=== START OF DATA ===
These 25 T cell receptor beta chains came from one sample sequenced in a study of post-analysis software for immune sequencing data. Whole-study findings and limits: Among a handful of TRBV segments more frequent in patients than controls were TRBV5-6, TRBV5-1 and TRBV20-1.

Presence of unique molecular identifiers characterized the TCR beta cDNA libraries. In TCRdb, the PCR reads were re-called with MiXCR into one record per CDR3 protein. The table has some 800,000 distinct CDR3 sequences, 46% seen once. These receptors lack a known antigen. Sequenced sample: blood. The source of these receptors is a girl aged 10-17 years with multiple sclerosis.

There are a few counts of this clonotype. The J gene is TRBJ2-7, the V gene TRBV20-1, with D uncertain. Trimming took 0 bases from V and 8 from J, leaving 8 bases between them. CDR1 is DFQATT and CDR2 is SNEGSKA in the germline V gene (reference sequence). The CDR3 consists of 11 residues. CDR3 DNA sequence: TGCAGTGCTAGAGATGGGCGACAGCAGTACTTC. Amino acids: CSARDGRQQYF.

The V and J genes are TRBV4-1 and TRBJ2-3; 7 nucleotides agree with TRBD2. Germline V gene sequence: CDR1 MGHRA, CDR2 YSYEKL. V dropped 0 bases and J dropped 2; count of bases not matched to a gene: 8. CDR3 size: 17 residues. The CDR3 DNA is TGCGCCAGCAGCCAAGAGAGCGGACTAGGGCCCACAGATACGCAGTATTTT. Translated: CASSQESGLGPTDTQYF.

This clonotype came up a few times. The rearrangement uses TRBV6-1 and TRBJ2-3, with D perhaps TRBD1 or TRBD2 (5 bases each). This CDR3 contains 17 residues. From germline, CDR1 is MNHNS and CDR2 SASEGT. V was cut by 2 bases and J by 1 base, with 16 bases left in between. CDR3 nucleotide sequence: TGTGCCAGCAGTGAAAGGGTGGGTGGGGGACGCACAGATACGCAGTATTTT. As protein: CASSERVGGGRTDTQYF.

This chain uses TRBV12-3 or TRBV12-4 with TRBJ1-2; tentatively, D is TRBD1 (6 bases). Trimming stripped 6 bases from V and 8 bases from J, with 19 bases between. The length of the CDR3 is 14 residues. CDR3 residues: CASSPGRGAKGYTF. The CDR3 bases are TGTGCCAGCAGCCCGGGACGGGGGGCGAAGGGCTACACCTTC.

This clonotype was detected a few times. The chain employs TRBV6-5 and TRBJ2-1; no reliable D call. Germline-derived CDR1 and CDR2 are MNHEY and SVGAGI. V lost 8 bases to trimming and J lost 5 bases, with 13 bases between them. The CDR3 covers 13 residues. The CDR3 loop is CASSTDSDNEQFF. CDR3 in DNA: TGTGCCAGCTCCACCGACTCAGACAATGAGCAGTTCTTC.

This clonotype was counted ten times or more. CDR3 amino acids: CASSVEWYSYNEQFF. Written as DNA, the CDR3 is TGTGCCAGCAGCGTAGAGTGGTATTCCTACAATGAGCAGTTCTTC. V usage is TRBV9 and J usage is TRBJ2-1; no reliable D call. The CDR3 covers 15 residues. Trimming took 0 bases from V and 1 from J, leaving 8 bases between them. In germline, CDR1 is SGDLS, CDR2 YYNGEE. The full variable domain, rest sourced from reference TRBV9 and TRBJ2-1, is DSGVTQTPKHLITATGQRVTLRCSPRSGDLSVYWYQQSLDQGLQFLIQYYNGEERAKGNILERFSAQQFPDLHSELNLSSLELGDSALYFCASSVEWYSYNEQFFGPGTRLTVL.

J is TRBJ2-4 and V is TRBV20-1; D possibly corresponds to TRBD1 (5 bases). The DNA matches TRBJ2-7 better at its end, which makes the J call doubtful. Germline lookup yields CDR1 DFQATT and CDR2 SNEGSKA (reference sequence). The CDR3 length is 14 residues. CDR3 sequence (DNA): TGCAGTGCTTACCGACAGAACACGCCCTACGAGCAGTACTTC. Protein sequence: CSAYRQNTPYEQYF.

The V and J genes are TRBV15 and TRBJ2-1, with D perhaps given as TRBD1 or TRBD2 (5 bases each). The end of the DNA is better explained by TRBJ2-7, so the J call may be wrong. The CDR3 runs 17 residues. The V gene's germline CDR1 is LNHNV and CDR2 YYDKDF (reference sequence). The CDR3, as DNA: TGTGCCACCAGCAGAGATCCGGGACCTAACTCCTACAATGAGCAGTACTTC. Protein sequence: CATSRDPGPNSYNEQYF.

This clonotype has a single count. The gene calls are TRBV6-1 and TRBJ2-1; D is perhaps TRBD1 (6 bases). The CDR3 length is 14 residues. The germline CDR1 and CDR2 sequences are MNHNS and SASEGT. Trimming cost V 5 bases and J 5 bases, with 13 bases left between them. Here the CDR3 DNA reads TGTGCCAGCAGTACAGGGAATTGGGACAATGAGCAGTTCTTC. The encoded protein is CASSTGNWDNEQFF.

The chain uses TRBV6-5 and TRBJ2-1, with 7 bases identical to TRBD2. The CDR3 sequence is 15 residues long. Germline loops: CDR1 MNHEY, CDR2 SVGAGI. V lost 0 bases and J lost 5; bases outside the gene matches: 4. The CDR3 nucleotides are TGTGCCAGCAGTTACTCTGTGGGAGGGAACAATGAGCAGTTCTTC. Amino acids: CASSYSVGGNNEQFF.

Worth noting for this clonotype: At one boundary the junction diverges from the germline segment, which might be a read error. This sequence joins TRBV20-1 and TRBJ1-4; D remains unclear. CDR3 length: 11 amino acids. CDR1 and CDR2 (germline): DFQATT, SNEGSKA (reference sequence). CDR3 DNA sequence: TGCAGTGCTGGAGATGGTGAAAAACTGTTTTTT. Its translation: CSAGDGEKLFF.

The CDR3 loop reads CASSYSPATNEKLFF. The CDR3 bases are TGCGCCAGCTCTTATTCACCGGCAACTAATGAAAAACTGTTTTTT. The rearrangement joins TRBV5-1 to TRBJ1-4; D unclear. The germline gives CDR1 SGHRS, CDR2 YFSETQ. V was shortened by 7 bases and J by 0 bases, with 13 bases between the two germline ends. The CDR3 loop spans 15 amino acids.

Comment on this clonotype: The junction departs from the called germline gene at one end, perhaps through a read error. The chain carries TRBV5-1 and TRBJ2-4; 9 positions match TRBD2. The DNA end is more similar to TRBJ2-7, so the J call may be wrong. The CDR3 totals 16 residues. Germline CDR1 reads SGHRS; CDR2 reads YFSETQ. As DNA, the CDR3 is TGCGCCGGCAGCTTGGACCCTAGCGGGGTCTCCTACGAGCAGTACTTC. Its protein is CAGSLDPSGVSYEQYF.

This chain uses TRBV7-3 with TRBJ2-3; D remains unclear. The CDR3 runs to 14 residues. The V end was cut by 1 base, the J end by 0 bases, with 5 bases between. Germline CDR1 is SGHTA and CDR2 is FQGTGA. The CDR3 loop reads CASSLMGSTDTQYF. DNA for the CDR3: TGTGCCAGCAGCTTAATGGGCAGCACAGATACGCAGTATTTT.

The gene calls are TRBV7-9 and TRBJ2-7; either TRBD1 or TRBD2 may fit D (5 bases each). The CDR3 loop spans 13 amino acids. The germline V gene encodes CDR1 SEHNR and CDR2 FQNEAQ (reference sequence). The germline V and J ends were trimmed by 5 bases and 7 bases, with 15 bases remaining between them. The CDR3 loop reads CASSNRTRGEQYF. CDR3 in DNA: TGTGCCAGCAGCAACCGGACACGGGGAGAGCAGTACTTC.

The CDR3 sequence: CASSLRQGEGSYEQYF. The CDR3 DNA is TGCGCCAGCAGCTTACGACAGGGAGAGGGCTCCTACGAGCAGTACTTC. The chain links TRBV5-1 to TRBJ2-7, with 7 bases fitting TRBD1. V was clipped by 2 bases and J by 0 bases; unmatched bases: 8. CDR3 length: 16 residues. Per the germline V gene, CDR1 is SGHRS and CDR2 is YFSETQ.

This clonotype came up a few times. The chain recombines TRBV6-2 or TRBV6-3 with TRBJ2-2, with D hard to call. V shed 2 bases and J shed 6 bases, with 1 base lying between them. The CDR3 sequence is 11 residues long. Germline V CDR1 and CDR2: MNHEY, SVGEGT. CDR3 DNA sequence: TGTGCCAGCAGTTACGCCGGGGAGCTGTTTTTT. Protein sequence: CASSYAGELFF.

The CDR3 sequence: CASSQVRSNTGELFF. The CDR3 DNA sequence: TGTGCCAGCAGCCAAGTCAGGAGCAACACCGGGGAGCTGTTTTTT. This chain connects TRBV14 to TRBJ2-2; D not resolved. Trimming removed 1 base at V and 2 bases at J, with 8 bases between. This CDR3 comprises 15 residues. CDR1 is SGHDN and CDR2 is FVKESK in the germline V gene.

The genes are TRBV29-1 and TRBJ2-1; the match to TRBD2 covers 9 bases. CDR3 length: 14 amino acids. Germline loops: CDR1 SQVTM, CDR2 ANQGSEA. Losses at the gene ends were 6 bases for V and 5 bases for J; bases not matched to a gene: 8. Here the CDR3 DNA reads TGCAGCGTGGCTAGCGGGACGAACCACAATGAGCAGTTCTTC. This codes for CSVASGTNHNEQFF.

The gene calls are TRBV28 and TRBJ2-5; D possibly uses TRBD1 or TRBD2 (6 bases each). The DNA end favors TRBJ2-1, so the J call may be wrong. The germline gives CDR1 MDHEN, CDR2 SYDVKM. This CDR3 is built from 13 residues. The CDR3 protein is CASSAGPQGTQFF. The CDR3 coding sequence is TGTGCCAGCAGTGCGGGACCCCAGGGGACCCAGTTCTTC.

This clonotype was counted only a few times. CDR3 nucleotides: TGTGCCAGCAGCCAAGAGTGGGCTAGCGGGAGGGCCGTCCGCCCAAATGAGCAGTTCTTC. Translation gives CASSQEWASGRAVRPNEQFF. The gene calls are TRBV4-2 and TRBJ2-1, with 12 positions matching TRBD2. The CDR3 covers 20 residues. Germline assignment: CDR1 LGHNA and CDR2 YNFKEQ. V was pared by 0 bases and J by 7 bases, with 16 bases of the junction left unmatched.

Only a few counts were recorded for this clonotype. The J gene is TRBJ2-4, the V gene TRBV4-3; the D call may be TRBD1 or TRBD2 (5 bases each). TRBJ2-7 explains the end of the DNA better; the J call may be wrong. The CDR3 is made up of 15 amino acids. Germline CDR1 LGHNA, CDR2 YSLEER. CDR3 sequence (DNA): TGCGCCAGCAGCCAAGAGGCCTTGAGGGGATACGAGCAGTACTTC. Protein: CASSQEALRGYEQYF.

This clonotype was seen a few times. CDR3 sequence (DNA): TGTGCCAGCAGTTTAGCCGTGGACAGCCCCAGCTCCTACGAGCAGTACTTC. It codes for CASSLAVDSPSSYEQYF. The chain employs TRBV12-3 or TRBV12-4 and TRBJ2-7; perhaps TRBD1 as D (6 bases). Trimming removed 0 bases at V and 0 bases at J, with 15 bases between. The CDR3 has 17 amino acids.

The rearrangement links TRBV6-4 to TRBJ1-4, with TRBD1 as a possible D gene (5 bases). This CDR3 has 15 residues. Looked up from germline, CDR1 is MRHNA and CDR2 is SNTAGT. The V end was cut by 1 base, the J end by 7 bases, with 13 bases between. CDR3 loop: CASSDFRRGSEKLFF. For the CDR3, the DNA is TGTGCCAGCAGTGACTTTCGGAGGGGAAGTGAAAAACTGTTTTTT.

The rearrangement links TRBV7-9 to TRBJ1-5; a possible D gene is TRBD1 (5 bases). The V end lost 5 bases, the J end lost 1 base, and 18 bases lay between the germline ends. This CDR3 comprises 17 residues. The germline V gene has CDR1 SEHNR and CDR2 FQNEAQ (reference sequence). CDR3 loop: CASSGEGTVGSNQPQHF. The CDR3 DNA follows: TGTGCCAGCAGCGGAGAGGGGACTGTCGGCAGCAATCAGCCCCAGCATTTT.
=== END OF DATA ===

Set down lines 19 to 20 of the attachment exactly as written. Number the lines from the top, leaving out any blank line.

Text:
This clonotype came up a few times. The chain recombines TRBV6-2 or TRBV6-3 with TRBJ2-2, with D hard to call. V shed 2 bases and J shed 6 bases, with 1 base lying between them. The CDR3 sequence is 11 residues long. Germline V CDR1 and CDR2: MNHEY, SVGEGT. CDR3 DNA sequence: TGTGCCAGCAGTTACGCCGGGGAGCTGTTTTTT. Protein sequence: CASSYAGELFF.

The CDR3 sequence: CASSQVRSNTGELFF. The CDR3 DNA sequence: TGTGCCAGCAGCCAAGTCAGGAGCAACACCGGGGAGCTGTTTTTT. This chain connects TRBV14 to TRBJ2-2; D not resolved. Trimming removed 1 base at V and 2 bases at J, with 8 bases between. This CDR3 comprises 15 residues. CDR1 is SGHDN and CDR2 is FVKESK in the germline V gene.